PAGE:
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We have three acres of which I mow probably 1 3/4-2 acres, and I have a Kubota BX2380 with a front loader and a box blade and a gravely zero turn mower. IMO even the little bx2380 is too heavy to mow a yard with; the zero turn is best for that and will do it twice as fast as the tractor. BX1880 and 2680 are identical to the 2380 just different hp engines. The BX tractors will do anything larger tractors will do you just have to take smaller bites; also any implement they make for the big tractors Kubota or someone else makes for the little BX machines. The book says to get the 2380 or 2680 instead of the 1880 because of the pto hp rating. I wish I had gotten a B series instead of the BX because of one feature and that is the control which lowers and raises the three point hitch. On the B and larger Kubota tractors the three point hitch control has numbers to indicate height and they are repeatable; putting the lever on 2, or whatever number, will put the box blade , or whatever implement you are hooked up to, at the same height every time, where on the BX series you have to turn in the seat and look back as you raise or lower the lever. There may be other features on the B which are better than the BX but the three point hitch control is the main one for me. A B is also a little bigger than a BX series so has a slightly larger bucket, box blade, etc. and weighs a little more. Watch craigslist and you may find whatever brand and size tractor you decide on with very low hours and save a little $$. As far as Kubota I am sold on them. There is a railroad, I forget which one, that has 17,000 hours I think it is on a bunch of BX size Kubotas. My neighbors on both sides of me have older Kubotas that they leave outside and they nerver fail them no matter what they decide to do with them

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Old 01-15-2022, 02:40 PM
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Quote:
Originally Posted by dhutton View Post
I bought my Kubota B2710 23 years ago. Front end loader with a 72 belly mower. Industrial tires. It is the best money I ever spent. Reliable as heck 4 cylinder and the 72 mower makes mowing our 15 acres a piece of cake. The mower is built like a tank. The front end loader gets used more than I ever imagined it would.

Don
Totally agree with this statement. Have a Kubota BX2670 here with under belly mower and loader and it has been great. Of course there are times that I wish I had a bigger tractor for bales of hay etc. but overall I am really happy.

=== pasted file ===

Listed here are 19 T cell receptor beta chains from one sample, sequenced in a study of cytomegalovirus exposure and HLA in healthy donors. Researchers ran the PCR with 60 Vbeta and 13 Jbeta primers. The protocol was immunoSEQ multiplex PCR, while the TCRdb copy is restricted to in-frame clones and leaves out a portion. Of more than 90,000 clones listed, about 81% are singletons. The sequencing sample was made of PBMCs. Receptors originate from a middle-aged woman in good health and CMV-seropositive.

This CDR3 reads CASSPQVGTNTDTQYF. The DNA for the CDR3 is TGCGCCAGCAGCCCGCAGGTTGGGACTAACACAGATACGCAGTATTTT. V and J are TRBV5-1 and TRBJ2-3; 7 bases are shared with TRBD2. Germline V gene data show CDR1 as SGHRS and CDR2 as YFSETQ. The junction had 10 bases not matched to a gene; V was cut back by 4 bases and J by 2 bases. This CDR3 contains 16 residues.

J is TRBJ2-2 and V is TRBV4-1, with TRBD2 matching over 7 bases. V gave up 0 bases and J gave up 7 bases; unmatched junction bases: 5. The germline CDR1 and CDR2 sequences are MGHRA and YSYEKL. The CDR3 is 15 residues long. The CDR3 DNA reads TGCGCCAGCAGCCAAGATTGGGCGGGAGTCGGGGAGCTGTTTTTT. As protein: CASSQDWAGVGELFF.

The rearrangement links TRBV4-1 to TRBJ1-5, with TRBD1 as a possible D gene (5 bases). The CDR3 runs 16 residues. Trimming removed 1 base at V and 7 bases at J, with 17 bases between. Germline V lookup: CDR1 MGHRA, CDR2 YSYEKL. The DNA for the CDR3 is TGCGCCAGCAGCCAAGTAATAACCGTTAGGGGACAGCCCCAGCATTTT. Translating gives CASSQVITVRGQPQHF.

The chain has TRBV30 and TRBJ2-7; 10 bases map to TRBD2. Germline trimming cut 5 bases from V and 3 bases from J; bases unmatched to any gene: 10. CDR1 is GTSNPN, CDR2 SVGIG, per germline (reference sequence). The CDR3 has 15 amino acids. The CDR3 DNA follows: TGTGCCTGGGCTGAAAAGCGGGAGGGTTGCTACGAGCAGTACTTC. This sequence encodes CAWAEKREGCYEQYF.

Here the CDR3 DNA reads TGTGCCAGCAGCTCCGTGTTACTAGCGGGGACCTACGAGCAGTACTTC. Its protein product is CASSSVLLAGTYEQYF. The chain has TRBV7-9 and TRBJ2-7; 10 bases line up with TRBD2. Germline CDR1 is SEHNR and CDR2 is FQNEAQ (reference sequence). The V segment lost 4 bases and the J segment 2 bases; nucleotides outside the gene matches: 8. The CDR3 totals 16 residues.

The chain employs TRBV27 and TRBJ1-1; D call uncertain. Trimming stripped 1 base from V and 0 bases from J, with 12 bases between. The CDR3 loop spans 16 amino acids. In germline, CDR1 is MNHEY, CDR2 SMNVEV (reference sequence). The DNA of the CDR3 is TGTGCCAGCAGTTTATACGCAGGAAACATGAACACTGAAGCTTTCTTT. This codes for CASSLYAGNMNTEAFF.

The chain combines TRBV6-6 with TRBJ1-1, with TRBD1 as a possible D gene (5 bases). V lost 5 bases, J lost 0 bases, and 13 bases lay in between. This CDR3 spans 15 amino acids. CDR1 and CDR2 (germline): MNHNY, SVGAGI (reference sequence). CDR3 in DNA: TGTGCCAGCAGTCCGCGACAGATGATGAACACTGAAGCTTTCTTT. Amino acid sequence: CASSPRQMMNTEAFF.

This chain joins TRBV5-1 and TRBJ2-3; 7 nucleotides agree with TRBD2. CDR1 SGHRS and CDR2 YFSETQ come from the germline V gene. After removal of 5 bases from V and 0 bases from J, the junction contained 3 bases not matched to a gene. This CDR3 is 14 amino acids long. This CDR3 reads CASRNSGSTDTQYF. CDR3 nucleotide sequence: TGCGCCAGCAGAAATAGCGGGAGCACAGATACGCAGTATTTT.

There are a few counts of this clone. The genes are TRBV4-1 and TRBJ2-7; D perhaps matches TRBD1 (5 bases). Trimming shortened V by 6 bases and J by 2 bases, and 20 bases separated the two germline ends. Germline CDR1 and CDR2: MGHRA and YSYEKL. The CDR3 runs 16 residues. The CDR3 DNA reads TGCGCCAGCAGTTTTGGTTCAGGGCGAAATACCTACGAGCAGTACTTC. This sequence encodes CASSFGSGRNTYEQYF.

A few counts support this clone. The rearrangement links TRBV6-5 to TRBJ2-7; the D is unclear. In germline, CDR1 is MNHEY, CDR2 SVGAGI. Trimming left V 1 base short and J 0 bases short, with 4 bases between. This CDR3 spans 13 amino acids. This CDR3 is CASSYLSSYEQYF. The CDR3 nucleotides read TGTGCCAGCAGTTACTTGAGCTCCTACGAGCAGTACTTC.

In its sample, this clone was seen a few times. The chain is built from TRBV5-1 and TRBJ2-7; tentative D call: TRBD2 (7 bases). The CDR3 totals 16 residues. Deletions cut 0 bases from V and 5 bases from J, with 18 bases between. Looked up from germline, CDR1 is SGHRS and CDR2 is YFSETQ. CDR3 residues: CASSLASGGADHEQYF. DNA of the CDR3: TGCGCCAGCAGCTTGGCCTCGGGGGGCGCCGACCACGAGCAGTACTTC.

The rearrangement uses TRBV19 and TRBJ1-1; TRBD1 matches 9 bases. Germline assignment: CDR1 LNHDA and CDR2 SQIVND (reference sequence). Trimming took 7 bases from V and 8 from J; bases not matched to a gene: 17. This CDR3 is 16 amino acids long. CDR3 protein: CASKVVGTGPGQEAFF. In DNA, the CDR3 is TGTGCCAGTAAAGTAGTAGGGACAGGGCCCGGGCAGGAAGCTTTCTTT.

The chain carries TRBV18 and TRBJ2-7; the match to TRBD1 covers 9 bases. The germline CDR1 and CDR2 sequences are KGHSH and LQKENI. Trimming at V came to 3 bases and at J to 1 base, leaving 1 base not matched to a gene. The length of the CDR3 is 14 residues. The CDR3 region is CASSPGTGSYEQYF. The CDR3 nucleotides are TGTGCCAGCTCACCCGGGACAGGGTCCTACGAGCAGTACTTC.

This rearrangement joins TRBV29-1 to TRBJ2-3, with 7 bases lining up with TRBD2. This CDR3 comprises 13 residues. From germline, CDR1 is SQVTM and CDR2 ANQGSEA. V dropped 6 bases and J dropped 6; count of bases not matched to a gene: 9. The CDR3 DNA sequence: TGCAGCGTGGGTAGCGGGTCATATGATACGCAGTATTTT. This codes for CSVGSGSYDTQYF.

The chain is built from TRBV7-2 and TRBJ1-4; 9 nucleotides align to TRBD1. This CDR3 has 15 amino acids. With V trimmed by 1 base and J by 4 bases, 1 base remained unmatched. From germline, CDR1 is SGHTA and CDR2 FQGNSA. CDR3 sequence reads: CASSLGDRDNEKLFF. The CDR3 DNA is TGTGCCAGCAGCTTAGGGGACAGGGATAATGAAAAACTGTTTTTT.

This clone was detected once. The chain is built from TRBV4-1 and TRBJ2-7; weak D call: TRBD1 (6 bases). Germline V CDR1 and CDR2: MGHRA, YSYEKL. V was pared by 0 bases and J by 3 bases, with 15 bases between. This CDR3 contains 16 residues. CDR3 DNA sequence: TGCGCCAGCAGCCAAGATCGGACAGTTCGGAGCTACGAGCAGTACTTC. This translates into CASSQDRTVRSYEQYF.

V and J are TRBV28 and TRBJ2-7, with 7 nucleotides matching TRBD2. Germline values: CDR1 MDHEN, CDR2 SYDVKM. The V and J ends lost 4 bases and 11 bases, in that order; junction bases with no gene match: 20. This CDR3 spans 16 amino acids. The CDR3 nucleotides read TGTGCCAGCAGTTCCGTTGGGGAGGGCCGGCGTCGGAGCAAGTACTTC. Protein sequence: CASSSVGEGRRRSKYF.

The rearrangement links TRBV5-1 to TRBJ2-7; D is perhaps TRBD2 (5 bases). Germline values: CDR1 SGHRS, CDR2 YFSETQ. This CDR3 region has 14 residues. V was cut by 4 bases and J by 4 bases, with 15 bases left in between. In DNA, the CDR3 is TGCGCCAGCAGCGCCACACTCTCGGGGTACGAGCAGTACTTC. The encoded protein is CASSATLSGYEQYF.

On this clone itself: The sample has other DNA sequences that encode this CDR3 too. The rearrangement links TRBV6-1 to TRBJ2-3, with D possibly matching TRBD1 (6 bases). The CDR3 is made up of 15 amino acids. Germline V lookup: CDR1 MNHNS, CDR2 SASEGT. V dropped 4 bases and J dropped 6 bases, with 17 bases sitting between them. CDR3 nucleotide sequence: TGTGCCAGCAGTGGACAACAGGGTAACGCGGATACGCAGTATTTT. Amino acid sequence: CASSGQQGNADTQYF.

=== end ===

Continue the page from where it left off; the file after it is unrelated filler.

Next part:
For hauling logs and stuff I would recommend a bigger tractor and keeping our existing mower to cut the grass.

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Old 01-15-2022, 09:26 PM
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I have owned and operated 10 different John Deere's from 25 hp to 90 hp. Have friends with Kubota and Kioti.
My quick thoughts are this. Make Darn sure you have a dealer NEARBY that Can and Will get you parts in a timely fashion.
My Buddy has modern kioti snowblower for a Utility tractor down for a driveshaft and its been a month .. so far..just the part.
And its middle of Wintah.
Kubota puts valve stem protectors on the wheels, which others do not do. Thats huge if your doing any Skidding logs.
A 3 series John Deere WITHOUT a mid mount PTO has a LARGE amount of ground clearance, and more if you upgrade rear tires to 43's.
The D and E versions are very competitively priced and hold their value well. Easy to upgrade things on them too, like arm rests, etc.
3035D with a self leveling loader would probably fit you well. Has superior pulling power as its Not a hydro. There could be great options in Kubota this size too. No, the loader doesn't come off the JD 3 D and E series, , but who really does that ?, The Buckets do come off easily.
Tightest turning radius of ANY comparable tractor.
Quick remove Bucket on ANY is a must for switching to Pallet forks or a Grapple, etc.
Having used these to make money in the past, the Biggest issue that kept me green was Parts availability, and good dealer.
Would easily consider Kubota with same parts and dealer attributes
Foot note: The JD Utility tractors keep their load closer to the tractor and when the loader is down they are WAY shorter and take up less room that Both the others.
FN 2: A Self leveling loader usually has a higher load capacity and will keep your forks LEVEL as you lift....They are more money, but you can get them on less expensive ( Green and orange) tractors now .
Be happy to talk to you on any of this, not talk you into anything. , Bruce

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Last edited by Formulabruce; 01-15-2022 at 09:33 PM.
  #19  
Old 01-15-2022, 10:58 PM
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"...Kubota puts valve stem protectors on the wheels, which others do not do..."

Can't speak for any Koiti but my '09 CK27.

As can be seen in this pic, the stems ARE protected.
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Old 01-15-2022, 11:07 PM
Jack P. Jack P. is offline
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I too was shopping for a compact tractor just 1 year ago. It got confusing
So I built a spreadsheet. The Kioti won hands down. Motor size, weight lifting,
ground clearance, tractor weight, I could go on and on. I now have about 70 hrs
on it and its been perfect. Its the 25hp unit, CX2510H.

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The PY Online Forums is the largest online gathering of Pontiac enthusiasts anywhere in the world. Founded in 1991, it was also the first online forum for people to gather and talk about their Pontiacs. Since then, it has become the mecca of Pontiac technical data and knowledge that no other place can surpass.

 

Cold Case Radiators

Cold Case Radiators is a Max Performance company that produces high end aluminum performance radiators at a price point that won't break the bank. Polished and stamped tanks. 2 rows of 1" tubes. Lifetime Warranty.

GTOG8TA.com

GTOG8TA.com is a Max Performance company that manufacturers parts for the 04-06 GTO, 08-09 G8, and 93-02 Firebird/Trans Am platforms.